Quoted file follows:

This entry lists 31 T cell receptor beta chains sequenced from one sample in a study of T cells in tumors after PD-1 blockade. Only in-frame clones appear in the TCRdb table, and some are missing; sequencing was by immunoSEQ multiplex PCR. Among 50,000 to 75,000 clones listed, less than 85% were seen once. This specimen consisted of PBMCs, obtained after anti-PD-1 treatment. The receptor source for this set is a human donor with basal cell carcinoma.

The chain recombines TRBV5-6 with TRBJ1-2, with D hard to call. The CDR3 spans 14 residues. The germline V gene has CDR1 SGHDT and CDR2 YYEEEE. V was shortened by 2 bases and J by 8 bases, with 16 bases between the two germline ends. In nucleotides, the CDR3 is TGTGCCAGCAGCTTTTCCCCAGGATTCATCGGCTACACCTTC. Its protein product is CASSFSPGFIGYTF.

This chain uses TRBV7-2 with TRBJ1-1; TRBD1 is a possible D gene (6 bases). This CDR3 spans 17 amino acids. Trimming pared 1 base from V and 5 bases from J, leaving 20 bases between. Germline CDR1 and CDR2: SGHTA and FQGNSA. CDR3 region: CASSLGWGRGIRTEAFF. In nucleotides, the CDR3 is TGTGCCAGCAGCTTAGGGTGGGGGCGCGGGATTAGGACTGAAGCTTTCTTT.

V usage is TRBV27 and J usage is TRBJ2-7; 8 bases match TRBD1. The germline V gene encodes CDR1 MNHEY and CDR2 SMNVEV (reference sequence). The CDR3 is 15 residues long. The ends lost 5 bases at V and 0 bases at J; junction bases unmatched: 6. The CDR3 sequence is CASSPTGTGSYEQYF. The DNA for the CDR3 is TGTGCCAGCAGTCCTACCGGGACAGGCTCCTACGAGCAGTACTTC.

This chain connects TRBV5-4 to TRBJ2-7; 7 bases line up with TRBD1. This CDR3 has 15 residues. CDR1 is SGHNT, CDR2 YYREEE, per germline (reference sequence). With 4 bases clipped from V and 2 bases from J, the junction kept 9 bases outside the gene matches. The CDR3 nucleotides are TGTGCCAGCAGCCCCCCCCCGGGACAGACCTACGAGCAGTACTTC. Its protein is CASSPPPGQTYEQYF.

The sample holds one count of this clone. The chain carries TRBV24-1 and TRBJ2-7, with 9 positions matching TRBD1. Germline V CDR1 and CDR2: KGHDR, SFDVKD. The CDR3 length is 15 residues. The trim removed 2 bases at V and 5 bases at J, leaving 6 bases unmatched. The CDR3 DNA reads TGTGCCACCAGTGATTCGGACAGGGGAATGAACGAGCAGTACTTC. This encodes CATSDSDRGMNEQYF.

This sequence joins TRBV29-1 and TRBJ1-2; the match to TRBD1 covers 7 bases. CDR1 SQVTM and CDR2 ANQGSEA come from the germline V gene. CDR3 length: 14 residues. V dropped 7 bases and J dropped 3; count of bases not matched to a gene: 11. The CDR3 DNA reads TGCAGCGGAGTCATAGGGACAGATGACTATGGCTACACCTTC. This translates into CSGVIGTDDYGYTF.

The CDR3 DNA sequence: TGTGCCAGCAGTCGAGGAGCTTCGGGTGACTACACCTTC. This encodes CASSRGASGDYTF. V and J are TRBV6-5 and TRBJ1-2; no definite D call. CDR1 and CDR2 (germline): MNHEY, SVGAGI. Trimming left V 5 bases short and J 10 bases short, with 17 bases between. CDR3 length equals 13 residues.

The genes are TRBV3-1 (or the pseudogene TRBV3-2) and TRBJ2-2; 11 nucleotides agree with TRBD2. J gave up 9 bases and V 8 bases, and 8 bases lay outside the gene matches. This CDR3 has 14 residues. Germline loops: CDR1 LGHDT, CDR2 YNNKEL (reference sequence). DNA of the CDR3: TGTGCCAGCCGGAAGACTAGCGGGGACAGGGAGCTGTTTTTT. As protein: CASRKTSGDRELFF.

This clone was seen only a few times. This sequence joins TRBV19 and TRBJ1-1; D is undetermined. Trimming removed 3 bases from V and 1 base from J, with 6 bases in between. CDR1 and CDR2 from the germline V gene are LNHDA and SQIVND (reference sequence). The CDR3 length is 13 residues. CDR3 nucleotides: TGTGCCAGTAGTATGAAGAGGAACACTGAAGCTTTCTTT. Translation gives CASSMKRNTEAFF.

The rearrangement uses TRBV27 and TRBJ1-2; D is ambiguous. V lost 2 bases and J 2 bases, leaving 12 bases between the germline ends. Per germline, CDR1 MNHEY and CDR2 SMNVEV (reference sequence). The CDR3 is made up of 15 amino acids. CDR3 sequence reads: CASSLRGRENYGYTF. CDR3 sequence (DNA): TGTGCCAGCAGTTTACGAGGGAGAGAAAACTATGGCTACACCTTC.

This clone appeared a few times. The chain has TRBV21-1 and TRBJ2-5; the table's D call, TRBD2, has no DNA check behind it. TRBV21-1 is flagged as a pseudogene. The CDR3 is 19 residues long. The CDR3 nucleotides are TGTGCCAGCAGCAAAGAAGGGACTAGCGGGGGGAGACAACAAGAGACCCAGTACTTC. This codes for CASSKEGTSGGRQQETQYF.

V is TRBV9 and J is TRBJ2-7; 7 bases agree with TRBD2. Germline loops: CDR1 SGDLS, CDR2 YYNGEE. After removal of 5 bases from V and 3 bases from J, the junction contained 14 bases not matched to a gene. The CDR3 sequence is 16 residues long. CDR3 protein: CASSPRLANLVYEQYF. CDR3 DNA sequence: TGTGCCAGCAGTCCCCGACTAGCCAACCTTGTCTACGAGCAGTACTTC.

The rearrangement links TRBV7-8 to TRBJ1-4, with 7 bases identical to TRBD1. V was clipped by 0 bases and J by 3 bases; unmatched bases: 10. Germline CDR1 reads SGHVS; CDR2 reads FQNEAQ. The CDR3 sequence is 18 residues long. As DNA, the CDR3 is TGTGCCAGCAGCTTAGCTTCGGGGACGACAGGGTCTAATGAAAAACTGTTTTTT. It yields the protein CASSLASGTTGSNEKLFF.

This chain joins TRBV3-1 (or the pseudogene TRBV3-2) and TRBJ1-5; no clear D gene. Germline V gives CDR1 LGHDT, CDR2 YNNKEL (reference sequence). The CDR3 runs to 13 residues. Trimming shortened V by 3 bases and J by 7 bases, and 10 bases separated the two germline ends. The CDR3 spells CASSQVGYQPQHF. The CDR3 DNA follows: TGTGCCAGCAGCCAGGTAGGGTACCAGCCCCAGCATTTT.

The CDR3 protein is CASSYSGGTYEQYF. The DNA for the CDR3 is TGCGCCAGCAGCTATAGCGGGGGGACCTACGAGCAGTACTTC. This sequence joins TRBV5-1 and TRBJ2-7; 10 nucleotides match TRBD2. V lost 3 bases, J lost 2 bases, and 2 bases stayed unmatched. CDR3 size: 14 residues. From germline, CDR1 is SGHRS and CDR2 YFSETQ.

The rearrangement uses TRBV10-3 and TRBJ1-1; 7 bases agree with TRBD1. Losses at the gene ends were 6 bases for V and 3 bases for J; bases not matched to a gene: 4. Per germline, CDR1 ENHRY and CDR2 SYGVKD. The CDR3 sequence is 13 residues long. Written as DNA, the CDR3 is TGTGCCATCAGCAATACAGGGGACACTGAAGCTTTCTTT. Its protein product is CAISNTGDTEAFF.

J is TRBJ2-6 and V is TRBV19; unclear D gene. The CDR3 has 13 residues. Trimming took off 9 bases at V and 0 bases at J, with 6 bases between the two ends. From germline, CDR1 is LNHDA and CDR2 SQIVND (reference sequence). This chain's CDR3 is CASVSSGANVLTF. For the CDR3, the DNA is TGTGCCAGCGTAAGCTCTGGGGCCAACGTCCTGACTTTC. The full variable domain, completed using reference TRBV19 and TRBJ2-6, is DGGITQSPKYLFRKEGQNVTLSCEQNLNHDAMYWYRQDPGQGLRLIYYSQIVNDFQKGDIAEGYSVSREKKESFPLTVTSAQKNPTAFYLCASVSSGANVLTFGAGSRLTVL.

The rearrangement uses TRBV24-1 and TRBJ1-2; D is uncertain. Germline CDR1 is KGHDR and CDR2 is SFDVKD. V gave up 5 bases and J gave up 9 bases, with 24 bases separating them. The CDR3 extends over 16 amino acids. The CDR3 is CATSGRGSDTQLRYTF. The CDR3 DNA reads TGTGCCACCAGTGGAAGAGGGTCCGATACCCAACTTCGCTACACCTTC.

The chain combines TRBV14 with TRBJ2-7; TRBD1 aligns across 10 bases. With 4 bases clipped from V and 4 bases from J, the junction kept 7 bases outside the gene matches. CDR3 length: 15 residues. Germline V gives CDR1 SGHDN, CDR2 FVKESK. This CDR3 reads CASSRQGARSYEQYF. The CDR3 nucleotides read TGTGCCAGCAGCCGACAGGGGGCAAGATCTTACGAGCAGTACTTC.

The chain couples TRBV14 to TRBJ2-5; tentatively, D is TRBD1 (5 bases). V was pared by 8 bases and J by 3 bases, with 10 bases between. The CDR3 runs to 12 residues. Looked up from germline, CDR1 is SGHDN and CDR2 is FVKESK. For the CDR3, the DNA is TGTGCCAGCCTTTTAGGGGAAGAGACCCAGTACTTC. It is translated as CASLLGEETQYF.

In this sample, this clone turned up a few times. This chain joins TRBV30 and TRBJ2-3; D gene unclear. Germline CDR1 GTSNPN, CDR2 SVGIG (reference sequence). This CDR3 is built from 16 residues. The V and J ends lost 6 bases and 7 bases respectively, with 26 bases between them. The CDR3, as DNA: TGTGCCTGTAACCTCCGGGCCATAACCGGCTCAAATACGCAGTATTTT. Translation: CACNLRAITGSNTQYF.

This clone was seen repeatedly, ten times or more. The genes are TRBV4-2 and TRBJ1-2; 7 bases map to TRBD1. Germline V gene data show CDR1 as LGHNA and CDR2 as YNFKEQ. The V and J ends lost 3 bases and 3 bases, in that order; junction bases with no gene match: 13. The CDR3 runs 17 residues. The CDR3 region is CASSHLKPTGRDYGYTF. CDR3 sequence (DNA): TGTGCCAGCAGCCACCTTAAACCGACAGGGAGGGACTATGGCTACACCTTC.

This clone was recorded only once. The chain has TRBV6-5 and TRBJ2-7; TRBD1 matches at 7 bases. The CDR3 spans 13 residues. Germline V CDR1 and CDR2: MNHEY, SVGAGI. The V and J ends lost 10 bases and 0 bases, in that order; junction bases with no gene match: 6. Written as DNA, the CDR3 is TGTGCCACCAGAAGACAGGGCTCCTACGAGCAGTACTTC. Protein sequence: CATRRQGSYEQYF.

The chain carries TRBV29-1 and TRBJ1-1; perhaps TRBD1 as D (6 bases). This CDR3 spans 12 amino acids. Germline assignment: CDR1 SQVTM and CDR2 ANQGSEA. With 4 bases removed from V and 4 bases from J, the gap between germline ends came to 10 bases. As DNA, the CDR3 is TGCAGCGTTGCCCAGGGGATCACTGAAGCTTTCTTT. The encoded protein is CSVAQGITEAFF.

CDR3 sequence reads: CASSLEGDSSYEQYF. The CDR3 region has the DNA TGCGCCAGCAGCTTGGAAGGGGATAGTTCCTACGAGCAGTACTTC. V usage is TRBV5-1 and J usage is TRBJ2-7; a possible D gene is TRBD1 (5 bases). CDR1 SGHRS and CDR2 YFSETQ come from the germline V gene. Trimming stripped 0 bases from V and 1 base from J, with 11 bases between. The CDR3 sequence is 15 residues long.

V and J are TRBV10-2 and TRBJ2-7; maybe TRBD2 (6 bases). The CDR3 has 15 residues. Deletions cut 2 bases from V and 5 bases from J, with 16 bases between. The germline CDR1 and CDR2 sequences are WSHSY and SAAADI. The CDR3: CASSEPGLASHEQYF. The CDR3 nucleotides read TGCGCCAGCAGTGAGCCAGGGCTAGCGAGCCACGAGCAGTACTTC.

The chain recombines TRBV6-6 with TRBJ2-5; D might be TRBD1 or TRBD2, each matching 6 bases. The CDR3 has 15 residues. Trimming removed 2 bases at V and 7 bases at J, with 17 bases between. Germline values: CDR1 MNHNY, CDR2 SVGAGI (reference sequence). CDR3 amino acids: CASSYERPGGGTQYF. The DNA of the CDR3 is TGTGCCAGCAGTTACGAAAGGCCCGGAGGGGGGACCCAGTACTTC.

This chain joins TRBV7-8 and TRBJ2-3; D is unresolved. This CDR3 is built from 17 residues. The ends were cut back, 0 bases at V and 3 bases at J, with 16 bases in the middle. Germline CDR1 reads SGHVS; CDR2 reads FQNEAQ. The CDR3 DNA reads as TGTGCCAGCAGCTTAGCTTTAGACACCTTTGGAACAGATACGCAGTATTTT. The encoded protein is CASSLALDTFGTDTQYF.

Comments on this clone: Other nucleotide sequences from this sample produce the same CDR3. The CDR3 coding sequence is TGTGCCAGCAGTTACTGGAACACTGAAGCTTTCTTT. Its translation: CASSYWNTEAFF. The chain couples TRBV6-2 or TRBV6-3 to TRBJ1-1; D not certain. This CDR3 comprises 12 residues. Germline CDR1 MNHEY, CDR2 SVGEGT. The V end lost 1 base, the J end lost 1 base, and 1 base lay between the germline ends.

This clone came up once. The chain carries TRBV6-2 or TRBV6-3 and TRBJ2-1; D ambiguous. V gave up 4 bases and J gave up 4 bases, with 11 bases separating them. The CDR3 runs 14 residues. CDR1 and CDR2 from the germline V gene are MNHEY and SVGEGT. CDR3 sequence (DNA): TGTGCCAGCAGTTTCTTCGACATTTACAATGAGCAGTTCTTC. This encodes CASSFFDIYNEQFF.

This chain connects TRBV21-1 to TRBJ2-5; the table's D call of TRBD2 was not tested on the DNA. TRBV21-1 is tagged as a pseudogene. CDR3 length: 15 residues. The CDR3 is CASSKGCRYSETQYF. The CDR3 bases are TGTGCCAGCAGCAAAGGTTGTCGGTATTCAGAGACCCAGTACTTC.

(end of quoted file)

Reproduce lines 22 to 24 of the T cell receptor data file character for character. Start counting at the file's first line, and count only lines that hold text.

In this sample, this clone turned up a few times. This chain joins TRBV30 and TRBJ2-3; D gene unclear. Germline CDR1 GTSNPN, CDR2 SVGIG (reference sequence). This CDR3 is built from 16 residues. The V and J ends lost 6 bases and 7 bases respectively, with 26 bases between them. The CDR3, as DNA: TGTGCCTGTAACCTCCGGGCCATAACCGGCTCAAATACGCAGTATTTT. Translation: CACNLRAITGSNTQYF.

This clone was seen repeatedly, ten times or more. The genes are TRBV4-2 and TRBJ1-2; 7 bases map to TRBD1. Germline V gene data show CDR1 as LGHNA and CDR2 as YNFKEQ. The V and J ends lost 3 bases and 3 bases, in that order; junction bases with no gene match: 13. The CDR3 runs 17 residues. The CDR3 region is CASSHLKPTGRDYGYTF. CDR3 sequence (DNA): TGTGCCAGCAGCCACCTTAAACCGACAGGGAGGGACTATGGCTACACCTTC.

This clone was recorded only once. The chain has TRBV6-5 and TRBJ2-7; TRBD1 matches at 7 bases. The CDR3 spans 13 residues. Germline V CDR1 and CDR2: MNHEY, SVGAGI. The V and J ends lost 10 bases and 0 bases, in that order; junction bases with no gene match: 6. Written as DNA, the CDR3 is TGTGCCACCAGAAGACAGGGCTCCTACGAGCAGTACTTC. Protein sequence: CATRRQGSYEQYF.